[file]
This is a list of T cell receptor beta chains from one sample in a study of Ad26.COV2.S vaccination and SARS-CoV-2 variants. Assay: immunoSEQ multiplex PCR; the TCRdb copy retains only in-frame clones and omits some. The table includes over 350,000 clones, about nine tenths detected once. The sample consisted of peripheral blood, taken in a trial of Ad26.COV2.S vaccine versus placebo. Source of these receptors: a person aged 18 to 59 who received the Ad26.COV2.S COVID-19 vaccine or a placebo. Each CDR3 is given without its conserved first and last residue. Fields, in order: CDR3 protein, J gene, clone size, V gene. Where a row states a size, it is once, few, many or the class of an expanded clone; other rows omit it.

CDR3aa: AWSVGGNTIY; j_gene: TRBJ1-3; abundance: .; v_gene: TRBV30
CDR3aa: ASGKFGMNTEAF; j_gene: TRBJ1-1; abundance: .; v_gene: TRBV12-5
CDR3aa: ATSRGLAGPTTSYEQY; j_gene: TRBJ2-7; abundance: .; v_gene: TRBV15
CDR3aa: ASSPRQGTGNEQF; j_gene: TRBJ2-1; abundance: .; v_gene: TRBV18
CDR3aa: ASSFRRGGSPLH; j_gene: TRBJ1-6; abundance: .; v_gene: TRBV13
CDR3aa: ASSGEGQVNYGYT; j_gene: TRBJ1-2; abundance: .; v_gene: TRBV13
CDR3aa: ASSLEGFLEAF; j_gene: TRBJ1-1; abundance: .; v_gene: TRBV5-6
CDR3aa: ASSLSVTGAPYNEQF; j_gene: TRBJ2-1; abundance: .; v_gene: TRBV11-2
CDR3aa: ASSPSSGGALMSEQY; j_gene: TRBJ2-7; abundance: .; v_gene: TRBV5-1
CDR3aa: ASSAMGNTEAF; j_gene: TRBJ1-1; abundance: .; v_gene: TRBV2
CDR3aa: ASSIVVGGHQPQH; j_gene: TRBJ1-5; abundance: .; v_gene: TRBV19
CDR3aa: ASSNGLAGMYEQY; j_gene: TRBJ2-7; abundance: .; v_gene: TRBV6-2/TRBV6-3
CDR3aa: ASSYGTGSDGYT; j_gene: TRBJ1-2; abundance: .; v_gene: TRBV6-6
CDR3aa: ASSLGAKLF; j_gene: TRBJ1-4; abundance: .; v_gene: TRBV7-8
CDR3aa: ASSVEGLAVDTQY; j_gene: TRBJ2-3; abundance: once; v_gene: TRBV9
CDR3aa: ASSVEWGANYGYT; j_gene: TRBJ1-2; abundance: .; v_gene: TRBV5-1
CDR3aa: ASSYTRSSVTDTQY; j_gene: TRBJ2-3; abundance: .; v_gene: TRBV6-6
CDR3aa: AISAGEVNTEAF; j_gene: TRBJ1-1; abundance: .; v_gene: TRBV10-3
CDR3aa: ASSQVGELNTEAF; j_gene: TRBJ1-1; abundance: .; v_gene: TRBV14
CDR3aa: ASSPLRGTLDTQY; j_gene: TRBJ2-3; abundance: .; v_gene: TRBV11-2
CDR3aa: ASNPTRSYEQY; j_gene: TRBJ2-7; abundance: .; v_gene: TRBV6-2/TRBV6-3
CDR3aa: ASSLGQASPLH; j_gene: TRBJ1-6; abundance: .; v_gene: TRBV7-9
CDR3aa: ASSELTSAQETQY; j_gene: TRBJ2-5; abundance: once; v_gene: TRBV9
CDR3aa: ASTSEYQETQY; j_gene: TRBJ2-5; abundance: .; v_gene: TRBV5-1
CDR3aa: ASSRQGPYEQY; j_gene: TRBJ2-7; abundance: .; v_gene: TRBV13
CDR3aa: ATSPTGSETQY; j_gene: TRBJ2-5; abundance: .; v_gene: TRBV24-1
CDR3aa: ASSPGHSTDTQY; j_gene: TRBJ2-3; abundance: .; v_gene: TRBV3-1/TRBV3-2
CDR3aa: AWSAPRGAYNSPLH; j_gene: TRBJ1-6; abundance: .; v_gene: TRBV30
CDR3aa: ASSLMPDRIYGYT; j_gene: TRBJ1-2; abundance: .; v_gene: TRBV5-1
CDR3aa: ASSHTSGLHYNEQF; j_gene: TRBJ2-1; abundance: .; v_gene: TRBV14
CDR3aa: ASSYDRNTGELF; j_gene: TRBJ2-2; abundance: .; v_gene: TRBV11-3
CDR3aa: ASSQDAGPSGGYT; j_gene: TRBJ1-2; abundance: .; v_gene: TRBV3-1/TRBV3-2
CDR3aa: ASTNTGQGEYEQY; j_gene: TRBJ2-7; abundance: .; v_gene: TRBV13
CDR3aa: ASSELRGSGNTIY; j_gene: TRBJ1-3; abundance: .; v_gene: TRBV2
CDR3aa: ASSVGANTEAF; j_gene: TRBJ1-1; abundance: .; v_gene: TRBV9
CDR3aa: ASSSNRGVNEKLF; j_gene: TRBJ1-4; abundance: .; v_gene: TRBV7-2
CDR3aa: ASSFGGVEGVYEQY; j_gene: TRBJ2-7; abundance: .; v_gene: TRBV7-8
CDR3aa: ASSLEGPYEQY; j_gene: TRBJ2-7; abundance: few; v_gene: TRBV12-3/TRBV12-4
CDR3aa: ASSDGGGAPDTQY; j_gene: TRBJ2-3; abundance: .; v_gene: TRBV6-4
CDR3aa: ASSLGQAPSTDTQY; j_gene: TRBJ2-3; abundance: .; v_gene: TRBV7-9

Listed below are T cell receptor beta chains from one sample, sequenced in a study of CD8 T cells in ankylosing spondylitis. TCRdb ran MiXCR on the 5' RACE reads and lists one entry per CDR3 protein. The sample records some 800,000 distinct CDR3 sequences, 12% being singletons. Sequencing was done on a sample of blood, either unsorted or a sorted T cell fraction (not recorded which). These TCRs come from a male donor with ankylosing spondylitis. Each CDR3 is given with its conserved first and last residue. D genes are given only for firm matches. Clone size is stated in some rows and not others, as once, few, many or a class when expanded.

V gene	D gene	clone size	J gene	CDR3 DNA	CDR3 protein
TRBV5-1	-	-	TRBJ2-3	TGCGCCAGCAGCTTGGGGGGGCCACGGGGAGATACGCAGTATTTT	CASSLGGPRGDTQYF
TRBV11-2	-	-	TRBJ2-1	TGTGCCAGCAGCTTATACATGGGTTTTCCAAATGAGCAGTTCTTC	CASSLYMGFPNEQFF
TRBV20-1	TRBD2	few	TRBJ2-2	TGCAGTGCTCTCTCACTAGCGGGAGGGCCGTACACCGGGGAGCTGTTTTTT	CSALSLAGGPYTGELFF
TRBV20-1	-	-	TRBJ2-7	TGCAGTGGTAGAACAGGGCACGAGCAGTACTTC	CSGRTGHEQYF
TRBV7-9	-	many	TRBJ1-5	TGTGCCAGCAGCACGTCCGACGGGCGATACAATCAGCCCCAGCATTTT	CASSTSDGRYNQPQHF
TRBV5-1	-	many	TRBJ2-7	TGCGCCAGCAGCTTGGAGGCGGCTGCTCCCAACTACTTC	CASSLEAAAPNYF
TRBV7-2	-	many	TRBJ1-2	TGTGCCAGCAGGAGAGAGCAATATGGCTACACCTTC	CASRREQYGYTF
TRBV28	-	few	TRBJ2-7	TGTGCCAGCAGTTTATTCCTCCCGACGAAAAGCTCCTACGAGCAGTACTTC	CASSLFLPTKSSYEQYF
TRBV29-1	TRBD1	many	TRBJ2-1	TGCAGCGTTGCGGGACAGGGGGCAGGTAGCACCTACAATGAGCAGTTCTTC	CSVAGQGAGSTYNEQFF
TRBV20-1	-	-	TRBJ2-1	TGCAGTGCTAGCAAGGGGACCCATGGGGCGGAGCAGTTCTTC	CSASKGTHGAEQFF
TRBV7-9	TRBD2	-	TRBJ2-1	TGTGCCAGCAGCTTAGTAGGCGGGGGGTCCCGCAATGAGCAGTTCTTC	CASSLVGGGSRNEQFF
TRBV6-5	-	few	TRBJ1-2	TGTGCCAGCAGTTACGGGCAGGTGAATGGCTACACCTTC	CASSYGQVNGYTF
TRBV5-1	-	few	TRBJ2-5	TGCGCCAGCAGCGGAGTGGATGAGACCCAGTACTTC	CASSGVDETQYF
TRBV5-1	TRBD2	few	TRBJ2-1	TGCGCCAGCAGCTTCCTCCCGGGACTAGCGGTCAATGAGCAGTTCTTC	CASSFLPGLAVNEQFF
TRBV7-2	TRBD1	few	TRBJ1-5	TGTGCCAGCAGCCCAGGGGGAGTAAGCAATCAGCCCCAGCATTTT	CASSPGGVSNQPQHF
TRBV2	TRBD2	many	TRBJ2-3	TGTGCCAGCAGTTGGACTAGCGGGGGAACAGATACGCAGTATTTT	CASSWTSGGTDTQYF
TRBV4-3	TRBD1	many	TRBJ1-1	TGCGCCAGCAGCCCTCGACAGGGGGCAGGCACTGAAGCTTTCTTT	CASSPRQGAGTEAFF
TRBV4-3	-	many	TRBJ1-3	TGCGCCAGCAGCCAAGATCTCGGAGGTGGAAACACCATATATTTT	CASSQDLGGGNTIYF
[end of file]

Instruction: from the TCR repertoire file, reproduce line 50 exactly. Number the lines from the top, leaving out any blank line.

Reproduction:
TRBV7-2	-	many	TRBJ1-2	TGTGCCAGCAGGAGAGAGCAATATGGCTACACCTTC	CASRREQYGYTF